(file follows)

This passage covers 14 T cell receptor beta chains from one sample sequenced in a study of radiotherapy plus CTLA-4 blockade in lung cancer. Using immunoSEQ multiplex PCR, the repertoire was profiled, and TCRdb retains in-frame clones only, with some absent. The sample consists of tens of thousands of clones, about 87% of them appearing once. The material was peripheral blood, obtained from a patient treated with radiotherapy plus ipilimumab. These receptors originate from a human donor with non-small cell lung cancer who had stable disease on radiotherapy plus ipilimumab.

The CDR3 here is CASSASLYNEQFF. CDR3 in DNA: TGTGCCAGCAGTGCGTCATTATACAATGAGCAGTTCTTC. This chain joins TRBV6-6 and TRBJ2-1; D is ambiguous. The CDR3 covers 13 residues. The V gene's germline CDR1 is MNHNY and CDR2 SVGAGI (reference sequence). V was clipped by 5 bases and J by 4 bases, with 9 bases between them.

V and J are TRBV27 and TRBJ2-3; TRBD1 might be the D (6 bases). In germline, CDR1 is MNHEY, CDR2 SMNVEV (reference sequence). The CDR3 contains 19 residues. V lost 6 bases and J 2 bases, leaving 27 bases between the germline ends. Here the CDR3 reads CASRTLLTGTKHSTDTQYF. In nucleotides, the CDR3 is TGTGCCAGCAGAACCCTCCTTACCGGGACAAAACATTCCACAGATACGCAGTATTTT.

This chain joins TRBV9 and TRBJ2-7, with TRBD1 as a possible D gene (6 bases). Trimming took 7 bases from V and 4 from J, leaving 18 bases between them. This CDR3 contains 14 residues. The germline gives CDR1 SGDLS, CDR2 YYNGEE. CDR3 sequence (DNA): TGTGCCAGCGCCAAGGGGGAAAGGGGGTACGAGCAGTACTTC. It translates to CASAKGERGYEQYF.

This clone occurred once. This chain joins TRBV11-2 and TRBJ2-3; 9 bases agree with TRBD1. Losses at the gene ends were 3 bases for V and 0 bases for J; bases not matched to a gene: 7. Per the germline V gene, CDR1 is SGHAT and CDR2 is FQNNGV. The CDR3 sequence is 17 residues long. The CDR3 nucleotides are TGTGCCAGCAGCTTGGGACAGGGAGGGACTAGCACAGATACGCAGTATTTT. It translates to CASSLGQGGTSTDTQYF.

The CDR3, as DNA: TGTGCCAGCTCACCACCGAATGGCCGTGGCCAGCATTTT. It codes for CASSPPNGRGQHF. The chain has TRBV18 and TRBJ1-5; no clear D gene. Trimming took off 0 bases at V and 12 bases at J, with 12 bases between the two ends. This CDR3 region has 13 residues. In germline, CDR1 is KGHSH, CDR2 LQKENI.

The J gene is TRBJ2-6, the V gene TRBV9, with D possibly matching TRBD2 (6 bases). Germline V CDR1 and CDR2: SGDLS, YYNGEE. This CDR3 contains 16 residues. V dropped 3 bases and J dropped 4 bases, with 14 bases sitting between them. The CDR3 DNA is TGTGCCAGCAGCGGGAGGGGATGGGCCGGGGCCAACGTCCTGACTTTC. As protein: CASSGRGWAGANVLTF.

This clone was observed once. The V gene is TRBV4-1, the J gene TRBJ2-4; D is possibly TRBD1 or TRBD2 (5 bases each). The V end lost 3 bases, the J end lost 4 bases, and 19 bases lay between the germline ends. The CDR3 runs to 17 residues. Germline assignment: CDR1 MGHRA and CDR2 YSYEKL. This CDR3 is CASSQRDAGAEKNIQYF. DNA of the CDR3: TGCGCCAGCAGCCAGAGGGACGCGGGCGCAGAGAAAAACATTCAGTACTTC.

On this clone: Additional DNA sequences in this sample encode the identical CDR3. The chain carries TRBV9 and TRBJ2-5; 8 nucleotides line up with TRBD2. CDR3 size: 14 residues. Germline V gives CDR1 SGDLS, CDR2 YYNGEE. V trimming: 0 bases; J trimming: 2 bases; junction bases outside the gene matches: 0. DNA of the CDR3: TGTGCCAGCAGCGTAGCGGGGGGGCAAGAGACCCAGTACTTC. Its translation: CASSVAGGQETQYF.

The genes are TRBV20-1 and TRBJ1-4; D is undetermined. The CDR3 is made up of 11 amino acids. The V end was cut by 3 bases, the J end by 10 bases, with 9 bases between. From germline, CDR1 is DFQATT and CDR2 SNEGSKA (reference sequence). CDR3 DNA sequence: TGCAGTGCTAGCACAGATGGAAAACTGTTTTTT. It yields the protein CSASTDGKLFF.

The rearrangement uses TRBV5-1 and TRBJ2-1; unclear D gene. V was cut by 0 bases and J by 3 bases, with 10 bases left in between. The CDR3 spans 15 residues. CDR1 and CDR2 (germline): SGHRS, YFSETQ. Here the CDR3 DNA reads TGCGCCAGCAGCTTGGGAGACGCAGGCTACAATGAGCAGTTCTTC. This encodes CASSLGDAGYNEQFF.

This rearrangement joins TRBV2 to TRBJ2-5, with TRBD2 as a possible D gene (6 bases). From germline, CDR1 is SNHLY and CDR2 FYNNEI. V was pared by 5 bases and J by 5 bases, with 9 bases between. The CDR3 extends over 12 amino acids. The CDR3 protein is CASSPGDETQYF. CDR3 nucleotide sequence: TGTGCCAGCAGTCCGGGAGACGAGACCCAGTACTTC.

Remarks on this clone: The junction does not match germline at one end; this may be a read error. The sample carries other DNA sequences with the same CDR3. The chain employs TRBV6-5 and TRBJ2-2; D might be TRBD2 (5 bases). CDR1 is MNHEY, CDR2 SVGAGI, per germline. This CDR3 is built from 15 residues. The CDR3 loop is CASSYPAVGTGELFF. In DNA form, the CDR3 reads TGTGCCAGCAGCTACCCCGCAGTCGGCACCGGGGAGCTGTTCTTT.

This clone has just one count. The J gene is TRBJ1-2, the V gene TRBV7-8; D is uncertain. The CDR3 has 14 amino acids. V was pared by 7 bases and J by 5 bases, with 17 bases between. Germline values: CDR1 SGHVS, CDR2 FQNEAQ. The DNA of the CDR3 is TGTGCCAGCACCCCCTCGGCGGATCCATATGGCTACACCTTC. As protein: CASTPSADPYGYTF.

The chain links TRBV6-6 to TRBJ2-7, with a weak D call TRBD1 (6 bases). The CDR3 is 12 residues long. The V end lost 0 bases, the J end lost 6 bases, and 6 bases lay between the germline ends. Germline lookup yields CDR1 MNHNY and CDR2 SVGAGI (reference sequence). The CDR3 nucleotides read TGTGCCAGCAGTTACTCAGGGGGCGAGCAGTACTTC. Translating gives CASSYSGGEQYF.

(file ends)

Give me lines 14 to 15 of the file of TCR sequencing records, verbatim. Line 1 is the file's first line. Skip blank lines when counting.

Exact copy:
This clone has just one count. The J gene is TRBJ1-2, the V gene TRBV7-8; D is uncertain. The CDR3 has 14 amino acids. V was pared by 7 bases and J by 5 bases, with 17 bases between. Germline values: CDR1 SGHVS, CDR2 FQNEAQ. The DNA of the CDR3 is TGTGCCAGCACCCCCTCGGCGGATCCATATGGCTACACCTTC. As protein: CASTPSADPYGYTF.

The chain links TRBV6-6 to TRBJ2-7, with a weak D call TRBD1 (6 bases). The CDR3 is 12 residues long. The V end lost 0 bases, the J end lost 6 bases, and 6 bases lay between the germline ends. Germline lookup yields CDR1 MNHNY and CDR2 SVGAGI (reference sequence). The CDR3 nucleotides read TGTGCCAGCAGTTACTCAGGGGGCGAGCAGTACTTC. Translating gives CASSYSGGEQYF.